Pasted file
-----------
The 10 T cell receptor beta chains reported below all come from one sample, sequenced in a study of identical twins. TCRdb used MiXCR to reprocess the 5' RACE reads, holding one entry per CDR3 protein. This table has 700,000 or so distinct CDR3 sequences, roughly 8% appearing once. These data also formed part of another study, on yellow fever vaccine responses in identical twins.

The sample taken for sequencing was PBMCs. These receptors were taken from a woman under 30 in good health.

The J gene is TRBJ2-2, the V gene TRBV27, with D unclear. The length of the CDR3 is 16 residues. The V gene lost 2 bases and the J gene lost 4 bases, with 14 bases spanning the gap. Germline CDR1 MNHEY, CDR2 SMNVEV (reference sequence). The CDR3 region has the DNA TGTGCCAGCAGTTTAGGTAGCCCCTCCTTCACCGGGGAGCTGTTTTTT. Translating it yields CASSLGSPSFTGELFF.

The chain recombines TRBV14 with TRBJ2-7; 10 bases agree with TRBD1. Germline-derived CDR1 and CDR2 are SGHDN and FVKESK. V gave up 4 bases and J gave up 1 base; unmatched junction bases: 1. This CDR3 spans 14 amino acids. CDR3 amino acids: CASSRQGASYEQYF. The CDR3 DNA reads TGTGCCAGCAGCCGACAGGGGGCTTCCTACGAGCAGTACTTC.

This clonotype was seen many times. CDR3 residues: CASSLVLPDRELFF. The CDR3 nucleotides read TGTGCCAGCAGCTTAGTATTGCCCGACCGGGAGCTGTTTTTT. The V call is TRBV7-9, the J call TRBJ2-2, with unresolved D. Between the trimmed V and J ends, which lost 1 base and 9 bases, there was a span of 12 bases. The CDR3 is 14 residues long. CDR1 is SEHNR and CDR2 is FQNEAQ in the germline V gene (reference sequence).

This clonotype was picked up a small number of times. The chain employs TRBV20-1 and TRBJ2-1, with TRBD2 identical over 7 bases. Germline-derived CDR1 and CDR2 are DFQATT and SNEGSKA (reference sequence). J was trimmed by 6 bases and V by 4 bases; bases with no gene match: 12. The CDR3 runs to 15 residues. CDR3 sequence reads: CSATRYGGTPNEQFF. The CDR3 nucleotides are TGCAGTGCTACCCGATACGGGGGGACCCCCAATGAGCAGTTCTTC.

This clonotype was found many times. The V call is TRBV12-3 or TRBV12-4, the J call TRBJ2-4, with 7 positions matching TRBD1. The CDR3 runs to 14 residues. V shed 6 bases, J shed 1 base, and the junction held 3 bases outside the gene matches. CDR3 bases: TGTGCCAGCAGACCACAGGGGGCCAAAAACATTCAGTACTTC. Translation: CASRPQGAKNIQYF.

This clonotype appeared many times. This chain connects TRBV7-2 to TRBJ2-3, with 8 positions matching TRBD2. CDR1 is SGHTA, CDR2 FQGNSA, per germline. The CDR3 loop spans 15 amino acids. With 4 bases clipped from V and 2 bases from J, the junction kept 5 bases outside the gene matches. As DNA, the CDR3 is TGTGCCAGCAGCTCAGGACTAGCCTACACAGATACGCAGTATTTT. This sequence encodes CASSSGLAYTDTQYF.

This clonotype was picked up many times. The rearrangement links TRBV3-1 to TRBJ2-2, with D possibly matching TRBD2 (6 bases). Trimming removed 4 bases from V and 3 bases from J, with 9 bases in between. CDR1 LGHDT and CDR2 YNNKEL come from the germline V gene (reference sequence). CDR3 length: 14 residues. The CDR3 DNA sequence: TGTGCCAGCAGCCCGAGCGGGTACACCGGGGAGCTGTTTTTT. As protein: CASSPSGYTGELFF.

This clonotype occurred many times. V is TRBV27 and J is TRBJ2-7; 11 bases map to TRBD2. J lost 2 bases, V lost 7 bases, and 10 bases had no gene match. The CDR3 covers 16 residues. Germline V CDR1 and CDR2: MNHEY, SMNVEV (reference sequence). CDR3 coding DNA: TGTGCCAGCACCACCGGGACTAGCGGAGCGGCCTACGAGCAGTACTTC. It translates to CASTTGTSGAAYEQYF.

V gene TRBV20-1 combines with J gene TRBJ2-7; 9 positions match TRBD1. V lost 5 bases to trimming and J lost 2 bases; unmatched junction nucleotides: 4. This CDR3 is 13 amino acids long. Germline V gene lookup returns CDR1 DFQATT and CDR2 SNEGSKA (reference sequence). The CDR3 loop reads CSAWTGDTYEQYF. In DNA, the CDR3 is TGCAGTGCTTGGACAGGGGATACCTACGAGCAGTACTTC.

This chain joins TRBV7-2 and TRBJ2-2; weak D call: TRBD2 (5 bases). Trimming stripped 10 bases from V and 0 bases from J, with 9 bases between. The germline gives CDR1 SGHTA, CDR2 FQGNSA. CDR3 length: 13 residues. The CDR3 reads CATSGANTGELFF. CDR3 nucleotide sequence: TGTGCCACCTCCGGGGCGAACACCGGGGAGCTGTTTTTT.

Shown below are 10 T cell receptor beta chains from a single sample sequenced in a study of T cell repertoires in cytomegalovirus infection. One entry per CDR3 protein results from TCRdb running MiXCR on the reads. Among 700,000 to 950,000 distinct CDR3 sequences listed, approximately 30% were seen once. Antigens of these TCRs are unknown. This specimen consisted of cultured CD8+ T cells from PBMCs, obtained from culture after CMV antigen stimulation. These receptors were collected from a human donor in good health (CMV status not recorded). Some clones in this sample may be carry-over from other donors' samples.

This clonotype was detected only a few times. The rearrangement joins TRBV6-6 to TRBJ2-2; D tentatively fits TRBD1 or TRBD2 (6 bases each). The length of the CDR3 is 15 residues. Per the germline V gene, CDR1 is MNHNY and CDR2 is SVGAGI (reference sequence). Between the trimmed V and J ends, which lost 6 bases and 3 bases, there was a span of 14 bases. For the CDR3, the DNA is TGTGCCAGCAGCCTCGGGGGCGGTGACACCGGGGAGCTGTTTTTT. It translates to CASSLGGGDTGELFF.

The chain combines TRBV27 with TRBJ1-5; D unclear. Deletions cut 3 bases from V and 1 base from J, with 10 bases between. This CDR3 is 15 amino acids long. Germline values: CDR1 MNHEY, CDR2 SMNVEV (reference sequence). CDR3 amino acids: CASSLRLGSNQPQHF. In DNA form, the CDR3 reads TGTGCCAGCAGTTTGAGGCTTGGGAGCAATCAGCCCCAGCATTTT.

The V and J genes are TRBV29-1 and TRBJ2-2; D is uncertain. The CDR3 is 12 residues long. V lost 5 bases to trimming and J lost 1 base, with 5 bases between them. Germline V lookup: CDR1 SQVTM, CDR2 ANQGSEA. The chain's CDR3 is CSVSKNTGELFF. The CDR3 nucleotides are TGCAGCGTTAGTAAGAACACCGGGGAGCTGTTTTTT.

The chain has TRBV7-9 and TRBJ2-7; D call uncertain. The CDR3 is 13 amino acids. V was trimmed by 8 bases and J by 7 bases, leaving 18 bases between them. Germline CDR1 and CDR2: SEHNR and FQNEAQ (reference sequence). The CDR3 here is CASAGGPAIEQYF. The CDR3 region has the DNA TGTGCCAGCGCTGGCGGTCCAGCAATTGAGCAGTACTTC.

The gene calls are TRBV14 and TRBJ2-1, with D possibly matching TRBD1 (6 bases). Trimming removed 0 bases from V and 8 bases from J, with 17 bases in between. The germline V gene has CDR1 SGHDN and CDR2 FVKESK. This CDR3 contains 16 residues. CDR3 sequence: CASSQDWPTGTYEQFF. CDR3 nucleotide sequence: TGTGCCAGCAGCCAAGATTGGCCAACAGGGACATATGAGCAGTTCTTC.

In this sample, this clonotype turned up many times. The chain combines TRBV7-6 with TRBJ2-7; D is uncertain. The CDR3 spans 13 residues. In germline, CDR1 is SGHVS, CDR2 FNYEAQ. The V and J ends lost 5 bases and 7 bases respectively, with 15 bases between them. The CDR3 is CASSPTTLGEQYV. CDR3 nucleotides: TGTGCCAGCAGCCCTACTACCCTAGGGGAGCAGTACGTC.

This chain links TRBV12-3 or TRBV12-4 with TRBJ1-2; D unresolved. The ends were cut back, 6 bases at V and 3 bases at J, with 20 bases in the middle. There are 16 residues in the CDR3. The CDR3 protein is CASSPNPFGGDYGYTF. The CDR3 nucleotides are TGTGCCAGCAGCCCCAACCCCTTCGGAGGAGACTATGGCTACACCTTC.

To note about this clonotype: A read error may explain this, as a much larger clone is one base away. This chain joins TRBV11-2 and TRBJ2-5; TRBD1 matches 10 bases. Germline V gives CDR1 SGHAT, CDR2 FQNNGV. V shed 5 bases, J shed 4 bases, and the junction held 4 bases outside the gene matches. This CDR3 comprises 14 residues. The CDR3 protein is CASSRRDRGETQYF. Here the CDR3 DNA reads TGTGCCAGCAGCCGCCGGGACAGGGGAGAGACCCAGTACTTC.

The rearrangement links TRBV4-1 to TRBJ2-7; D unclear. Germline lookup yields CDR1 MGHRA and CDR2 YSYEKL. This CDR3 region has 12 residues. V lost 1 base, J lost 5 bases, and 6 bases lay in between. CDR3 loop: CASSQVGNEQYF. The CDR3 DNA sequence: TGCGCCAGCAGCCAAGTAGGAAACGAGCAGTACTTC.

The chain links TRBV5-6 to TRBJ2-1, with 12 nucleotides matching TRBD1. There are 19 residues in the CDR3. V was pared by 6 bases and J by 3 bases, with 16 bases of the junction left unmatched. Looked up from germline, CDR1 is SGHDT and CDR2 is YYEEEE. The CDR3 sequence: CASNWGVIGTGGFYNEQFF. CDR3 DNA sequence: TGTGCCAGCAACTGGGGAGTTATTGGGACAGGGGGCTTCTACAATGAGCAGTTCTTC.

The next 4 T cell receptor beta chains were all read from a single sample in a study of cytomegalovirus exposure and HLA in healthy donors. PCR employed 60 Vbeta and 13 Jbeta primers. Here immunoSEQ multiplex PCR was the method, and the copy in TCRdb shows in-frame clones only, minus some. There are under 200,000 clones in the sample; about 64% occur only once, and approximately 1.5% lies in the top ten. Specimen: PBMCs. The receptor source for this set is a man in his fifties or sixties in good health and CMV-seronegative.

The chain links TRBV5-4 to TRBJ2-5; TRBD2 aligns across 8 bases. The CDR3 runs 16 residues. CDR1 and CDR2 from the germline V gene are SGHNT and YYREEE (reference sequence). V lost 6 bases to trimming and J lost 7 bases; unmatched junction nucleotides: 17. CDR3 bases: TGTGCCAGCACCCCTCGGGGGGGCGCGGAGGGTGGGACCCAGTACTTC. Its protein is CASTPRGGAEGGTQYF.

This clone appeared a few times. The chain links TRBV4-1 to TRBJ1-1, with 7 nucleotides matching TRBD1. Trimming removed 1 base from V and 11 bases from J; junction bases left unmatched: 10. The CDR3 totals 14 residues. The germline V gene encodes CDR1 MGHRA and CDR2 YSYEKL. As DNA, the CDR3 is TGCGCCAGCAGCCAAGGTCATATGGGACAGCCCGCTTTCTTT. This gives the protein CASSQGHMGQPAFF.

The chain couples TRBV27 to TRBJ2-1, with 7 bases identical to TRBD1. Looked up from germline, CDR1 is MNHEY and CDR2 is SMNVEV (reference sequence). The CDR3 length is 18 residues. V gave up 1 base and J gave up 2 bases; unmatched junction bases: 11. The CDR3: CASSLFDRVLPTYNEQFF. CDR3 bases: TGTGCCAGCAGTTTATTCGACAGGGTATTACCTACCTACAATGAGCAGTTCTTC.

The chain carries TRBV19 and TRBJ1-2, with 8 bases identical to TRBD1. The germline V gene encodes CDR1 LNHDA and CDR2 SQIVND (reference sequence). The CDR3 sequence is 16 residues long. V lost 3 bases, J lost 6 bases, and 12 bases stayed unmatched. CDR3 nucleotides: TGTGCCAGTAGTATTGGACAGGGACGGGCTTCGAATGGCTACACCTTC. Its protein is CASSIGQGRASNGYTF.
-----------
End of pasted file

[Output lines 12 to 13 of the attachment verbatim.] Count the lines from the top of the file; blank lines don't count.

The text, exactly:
This chain joins TRBV7-2 and TRBJ2-2; weak D call: TRBD2 (5 bases). Trimming stripped 10 bases from V and 0 bases from J, with 9 bases between. The germline gives CDR1 SGHTA, CDR2 FQGNSA. CDR3 length: 13 residues. The CDR3 reads CATSGANTGELFF. CDR3 nucleotide sequence: TGTGCCACCTCCGGGGCGAACACCGGGGAGCTGTTTTTT.

Shown below are 10 T cell receptor beta chains from a single sample sequenced in a study of T cell repertoires in cytomegalovirus infection. One entry per CDR3 protein results from TCRdb running MiXCR on the reads. Among 700,000 to 950,000 distinct CDR3 sequences listed, approximately 30% were seen once. Antigens of these TCRs are unknown. This specimen consisted of cultured CD8+ T cells from PBMCs, obtained from culture after CMV antigen stimulation. These receptors were collected from a human donor in good health (CMV status not recorded). Some clones in this sample may be carry-over from other donors' samples.